The null hypothesis (H0) for the t-shirt example would be: The differences between jumping heights of people is not related to the shirt they wear. 

    How can we figure out which is correct? This is where chi-square analysis comes in. 

  3. Practice
  4. Explain to students that you’ve filled each bag with 30 beads of five different colors. Their job is to determine if you did so randomly or with a bias. Check students: Which explanation is the null hypothesis? (Answer: The null hypothesis is that they were distributed randomly, with no bias.) 

    Ask: if the null hypothesis (no bias) is true, what would you expect the distribution of the beads to be? (Answer: I’d expect with 30 beads and 5 colors that there would be 6 of each.)  

    How might a scientist/statistician determine how far away the actual (observed) numbers are from the expected? Allow students time to brainstorm potential mathematical solutions. They should be able to come up with subtraction as the way of measuring difference. 

    The equation for chi-squared is: 

    x2 = [SUM] (o – e)/ e

    o = observed (this would be how many of each category there actually are) 

    e = expected (this is the amount predicted by random chance) 

    The difference represents how far each value is from the prediction of the H0

    The differences are squared to eliminate negative numbers. Then they are divided by the expected value. This is like taking an average. 

    The resulting values are all added up (denoted by the sum, or sigma on handout). The larger the differences, the larger the chi-squared value. Note that there is no consideration of sample size here, so a larger sample will in general mean a larger chi-squared value. 

    Explain: Chi-squared is a value that measures how far the observed is from the expected. If it is far enough away, we can reject the null hypothesis. In other words, we can say in this case that you, the teacher, did not act randomly. Instead, for some reason, you selected which beads to give to each group and therefore acted with bias. Naturally, this test cannot ascertain where this bias comes from. Ask students to come up with their own alternative hypotheses. Examples may include:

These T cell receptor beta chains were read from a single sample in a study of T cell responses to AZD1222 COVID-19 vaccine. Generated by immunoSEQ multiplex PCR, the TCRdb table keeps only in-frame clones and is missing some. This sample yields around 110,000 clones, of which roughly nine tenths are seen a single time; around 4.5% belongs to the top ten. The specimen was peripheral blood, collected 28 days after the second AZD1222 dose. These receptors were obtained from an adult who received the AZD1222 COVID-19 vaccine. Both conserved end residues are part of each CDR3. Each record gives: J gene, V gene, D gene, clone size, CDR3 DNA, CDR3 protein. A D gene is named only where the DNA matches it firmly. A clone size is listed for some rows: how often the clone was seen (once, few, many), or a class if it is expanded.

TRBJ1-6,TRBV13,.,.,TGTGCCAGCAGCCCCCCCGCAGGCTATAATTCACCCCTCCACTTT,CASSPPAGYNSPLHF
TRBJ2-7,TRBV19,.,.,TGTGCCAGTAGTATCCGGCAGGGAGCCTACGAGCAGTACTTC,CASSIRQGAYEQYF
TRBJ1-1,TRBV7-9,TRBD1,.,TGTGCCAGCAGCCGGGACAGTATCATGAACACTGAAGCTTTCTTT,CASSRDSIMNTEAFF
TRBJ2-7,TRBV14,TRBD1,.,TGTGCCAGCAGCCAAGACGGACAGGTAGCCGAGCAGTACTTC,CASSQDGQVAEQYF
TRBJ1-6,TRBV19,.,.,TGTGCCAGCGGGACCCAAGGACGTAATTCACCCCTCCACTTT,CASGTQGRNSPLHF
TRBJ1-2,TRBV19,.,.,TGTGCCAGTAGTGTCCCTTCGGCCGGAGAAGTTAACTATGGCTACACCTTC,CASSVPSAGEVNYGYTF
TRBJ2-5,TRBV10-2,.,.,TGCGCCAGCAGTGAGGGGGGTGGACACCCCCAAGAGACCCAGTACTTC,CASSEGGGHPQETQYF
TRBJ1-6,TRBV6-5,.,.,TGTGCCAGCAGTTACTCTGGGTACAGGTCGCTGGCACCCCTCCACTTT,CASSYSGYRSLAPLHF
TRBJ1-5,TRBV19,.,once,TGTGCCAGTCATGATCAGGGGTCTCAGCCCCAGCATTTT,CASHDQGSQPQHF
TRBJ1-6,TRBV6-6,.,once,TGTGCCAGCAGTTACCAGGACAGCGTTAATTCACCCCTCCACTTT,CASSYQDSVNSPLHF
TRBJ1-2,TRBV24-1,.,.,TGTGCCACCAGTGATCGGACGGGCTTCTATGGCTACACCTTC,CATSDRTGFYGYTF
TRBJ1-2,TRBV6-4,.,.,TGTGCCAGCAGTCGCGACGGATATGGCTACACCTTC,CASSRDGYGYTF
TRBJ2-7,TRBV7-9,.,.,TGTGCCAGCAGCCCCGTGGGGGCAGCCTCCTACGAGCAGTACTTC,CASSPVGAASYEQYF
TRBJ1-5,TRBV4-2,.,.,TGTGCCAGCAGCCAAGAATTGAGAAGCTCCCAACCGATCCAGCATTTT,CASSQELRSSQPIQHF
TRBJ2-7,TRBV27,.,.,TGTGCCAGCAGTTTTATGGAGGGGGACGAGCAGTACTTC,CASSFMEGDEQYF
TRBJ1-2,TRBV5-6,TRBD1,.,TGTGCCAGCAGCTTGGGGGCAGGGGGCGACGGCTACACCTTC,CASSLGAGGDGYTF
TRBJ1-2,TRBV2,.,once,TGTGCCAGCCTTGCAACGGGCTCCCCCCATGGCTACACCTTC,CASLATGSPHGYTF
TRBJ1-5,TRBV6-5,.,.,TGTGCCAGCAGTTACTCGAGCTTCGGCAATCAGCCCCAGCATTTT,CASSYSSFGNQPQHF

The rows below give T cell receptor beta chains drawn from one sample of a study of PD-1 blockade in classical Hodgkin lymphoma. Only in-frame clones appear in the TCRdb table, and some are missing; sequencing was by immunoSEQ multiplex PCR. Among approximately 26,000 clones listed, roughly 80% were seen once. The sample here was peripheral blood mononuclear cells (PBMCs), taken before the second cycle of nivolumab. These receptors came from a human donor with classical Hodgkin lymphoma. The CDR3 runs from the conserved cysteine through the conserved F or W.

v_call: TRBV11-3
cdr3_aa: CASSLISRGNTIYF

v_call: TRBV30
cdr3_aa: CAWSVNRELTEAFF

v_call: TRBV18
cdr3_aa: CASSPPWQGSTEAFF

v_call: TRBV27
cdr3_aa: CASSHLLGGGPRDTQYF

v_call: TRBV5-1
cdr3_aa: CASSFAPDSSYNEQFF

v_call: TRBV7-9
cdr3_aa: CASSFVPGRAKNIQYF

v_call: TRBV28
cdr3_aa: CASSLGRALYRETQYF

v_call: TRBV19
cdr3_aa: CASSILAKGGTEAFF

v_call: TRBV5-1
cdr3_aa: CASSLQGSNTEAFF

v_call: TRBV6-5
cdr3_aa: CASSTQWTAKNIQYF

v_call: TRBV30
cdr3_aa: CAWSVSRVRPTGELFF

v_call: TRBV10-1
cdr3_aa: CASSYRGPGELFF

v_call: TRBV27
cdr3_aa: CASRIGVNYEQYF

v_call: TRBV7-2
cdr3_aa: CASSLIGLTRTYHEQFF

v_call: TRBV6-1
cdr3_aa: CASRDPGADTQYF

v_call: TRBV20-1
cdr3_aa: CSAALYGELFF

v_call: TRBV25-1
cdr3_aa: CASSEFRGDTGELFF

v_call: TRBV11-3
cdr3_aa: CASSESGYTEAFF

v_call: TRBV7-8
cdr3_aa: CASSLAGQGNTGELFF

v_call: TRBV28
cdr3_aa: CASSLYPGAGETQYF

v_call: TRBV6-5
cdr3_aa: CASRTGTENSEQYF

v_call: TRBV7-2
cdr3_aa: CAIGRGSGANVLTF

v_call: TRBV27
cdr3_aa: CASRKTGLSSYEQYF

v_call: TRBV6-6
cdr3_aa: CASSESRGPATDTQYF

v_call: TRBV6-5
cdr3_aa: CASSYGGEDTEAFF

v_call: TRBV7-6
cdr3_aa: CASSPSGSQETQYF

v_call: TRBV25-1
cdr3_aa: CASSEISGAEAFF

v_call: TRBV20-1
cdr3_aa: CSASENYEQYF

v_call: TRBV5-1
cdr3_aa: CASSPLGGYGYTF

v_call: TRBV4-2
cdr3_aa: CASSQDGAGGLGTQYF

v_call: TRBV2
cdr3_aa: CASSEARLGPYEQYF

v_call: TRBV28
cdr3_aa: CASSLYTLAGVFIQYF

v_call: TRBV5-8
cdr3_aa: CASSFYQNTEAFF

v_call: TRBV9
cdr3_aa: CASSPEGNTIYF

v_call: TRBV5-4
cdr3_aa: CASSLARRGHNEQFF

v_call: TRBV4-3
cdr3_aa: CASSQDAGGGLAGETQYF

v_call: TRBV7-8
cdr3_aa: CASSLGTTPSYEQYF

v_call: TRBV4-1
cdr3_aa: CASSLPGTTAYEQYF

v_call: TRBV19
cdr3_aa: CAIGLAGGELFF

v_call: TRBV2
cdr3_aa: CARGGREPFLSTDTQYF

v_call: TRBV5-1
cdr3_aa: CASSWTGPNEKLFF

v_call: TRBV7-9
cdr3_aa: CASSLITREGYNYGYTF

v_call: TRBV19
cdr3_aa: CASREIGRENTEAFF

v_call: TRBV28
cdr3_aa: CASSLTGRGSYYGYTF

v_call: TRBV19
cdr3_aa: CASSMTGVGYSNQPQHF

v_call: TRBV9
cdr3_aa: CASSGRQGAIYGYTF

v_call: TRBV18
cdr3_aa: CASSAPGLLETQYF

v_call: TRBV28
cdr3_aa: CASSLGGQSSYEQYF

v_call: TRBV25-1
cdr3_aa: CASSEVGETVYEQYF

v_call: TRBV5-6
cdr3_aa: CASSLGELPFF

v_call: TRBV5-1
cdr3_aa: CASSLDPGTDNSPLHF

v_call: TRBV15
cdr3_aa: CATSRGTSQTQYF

1.) The teacher prefers to use a certain color bead over other color beads. 

    2.) The teacher choice was random, but the original source of beads did not have equal numbers of each color.  

    Have students follow the directions on the handout to test their own bag. The will need to calculate degrees of freedom (number of colors – 1) and be taught to use the p-value chart. All tables and charts are provided on the worksheet.  

  5. Summary
  6. Students share out results as group, come to group decision as to whether there was bias in the distribution of beads. 

  7. Apply
  8. Students are presented with real demographic data of neighborhoods in New York City from the Department of Education. The first task is to determine what the null hypothesis is: If the U.S. census tells us that 29% of New Yorkers identify as Hispanic, what would the null hypothesis state about the population of people in a given neighborhood of the city? (Answer: We’d expect 29% of the people in each neighborhood to be of Hispanic origin.) 

    Students choose a neighborhood from the provided data handout to test. Since chi-squared only works well with smaller sample sizes, they shouldn’t use the raw data. They can use the percentages as the sample, as if each neighborhood had only 100 people in it. This work can be done on the handout with calculators. 

  9. Analyze the Data
  10. Ask students to share their results. Why did every neighborhood have a significant chi-squared value? What does that mean, statistically? (Every neighborhood has a significant chi-squared value. That means we can reject the null hypothesis that people are distributed randomly.)